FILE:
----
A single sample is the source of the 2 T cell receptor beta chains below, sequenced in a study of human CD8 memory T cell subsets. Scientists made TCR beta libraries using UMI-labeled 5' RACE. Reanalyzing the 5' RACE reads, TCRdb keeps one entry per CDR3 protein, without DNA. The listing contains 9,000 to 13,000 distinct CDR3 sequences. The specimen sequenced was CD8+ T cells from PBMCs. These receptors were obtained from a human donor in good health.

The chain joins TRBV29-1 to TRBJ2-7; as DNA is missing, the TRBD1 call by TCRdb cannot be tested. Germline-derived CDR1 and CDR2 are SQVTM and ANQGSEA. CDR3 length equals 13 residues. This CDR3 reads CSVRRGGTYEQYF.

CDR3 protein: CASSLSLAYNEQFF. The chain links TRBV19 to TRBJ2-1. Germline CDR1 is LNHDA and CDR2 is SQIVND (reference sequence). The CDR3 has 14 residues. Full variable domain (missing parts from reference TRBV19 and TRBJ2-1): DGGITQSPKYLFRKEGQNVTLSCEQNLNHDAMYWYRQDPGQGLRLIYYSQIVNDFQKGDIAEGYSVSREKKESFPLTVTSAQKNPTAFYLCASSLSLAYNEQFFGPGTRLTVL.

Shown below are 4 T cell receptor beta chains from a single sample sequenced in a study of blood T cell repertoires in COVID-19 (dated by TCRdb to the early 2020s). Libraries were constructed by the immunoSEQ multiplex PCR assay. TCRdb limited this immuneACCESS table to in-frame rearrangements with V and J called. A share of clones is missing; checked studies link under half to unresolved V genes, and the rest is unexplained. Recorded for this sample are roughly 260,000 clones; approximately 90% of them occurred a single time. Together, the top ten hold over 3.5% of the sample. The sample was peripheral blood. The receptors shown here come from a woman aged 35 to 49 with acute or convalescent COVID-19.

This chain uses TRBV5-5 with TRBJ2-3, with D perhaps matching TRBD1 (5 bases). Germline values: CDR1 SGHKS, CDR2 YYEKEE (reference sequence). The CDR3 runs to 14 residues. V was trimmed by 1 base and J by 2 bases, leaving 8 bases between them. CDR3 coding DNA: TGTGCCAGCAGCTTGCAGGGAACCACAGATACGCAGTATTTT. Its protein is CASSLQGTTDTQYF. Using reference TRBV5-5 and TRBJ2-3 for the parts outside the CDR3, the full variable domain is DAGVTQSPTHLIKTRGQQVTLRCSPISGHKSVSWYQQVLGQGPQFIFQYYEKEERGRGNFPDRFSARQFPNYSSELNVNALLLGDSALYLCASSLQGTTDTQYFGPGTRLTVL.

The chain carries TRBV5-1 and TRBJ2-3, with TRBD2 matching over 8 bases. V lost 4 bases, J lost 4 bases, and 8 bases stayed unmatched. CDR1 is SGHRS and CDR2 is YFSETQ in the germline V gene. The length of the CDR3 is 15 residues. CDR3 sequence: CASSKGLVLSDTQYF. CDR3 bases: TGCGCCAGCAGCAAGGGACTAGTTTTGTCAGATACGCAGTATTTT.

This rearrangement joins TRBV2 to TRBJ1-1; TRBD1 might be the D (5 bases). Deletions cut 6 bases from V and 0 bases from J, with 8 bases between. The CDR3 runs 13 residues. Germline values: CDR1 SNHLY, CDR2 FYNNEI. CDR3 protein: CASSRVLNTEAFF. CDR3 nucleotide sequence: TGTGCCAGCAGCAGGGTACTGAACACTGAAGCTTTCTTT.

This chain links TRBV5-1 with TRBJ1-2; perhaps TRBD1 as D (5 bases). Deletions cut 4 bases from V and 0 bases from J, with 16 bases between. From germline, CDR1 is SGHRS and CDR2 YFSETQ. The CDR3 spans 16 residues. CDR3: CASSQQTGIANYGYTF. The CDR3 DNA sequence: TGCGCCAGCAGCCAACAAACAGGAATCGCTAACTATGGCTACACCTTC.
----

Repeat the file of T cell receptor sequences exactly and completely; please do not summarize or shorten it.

A single sample is the source of the 2 T cell receptor beta chains below, sequenced in a study of human CD8 memory T cell subsets. Scientists made TCR beta libraries using UMI-labeled 5' RACE. Reanalyzing the 5' RACE reads, TCRdb keeps one entry per CDR3 protein, without DNA. The listing contains 9,000 to 13,000 distinct CDR3 sequences. The specimen sequenced was CD8+ T cells from PBMCs. These receptors were obtained from a human donor in good health.

The chain joins TRBV29-1 to TRBJ2-7; as DNA is missing, the TRBD1 call by TCRdb cannot be tested. Germline-derived CDR1 and CDR2 are SQVTM and ANQGSEA. CDR3 length equals 13 residues. This CDR3 reads CSVRRGGTYEQYF.

CDR3 protein: CASSLSLAYNEQFF. The chain links TRBV19 to TRBJ2-1. Germline CDR1 is LNHDA and CDR2 is SQIVND (reference sequence). The CDR3 has 14 residues. Full variable domain (missing parts from reference TRBV19 and TRBJ2-1): DGGITQSPKYLFRKEGQNVTLSCEQNLNHDAMYWYRQDPGQGLRLIYYSQIVNDFQKGDIAEGYSVSREKKESFPLTVTSAQKNPTAFYLCASSLSLAYNEQFFGPGTRLTVL.

Shown below are 4 T cell receptor beta chains from a single sample sequenced in a study of blood T cell repertoires in COVID-19 (dated by TCRdb to the early 2020s). Libraries were constructed by the immunoSEQ multiplex PCR assay. TCRdb limited this immuneACCESS table to in-frame rearrangements with V and J called. A share of clones is missing; checked studies link under half to unresolved V genes, and the rest is unexplained. Recorded for this sample are roughly 260,000 clones; approximately 90% of them occurred a single time. Together, the top ten hold over 3.5% of the sample. The sample was peripheral blood. The receptors shown here come from a woman aged 35 to 49 with acute or convalescent COVID-19.

This chain uses TRBV5-5 with TRBJ2-3, with D perhaps matching TRBD1 (5 bases). Germline values: CDR1 SGHKS, CDR2 YYEKEE (reference sequence). The CDR3 runs to 14 residues. V was trimmed by 1 base and J by 2 bases, leaving 8 bases between them. CDR3 coding DNA: TGTGCCAGCAGCTTGCAGGGAACCACAGATACGCAGTATTTT. Its protein is CASSLQGTTDTQYF. Using reference TRBV5-5 and TRBJ2-3 for the parts outside the CDR3, the full variable domain is DAGVTQSPTHLIKTRGQQVTLRCSPISGHKSVSWYQQVLGQGPQFIFQYYEKEERGRGNFPDRFSARQFPNYSSELNVNALLLGDSALYLCASSLQGTTDTQYFGPGTRLTVL.

The chain carries TRBV5-1 and TRBJ2-3, with TRBD2 matching over 8 bases. V lost 4 bases, J lost 4 bases, and 8 bases stayed unmatched. CDR1 is SGHRS and CDR2 is YFSETQ in the germline V gene. The length of the CDR3 is 15 residues. CDR3 sequence: CASSKGLVLSDTQYF. CDR3 bases: TGCGCCAGCAGCAAGGGACTAGTTTTGTCAGATACGCAGTATTTT.

This rearrangement joins TRBV2 to TRBJ1-1; TRBD1 might be the D (5 bases). Deletions cut 6 bases from V and 0 bases from J, with 8 bases between. The CDR3 runs 13 residues. Germline values: CDR1 SNHLY, CDR2 FYNNEI. CDR3 protein: CASSRVLNTEAFF. CDR3 nucleotide sequence: TGTGCCAGCAGCAGGGTACTGAACACTGAAGCTTTCTTT.

This chain links TRBV5-1 with TRBJ1-2; perhaps TRBD1 as D (5 bases). Deletions cut 4 bases from V and 0 bases from J, with 16 bases between. From germline, CDR1 is SGHRS and CDR2 YFSETQ. The CDR3 spans 16 residues. CDR3: CASSQQTGIANYGYTF. The CDR3 DNA sequence: TGCGCCAGCAGCCAACAAACAGGAATCGCTAACTATGGCTACACCTTC.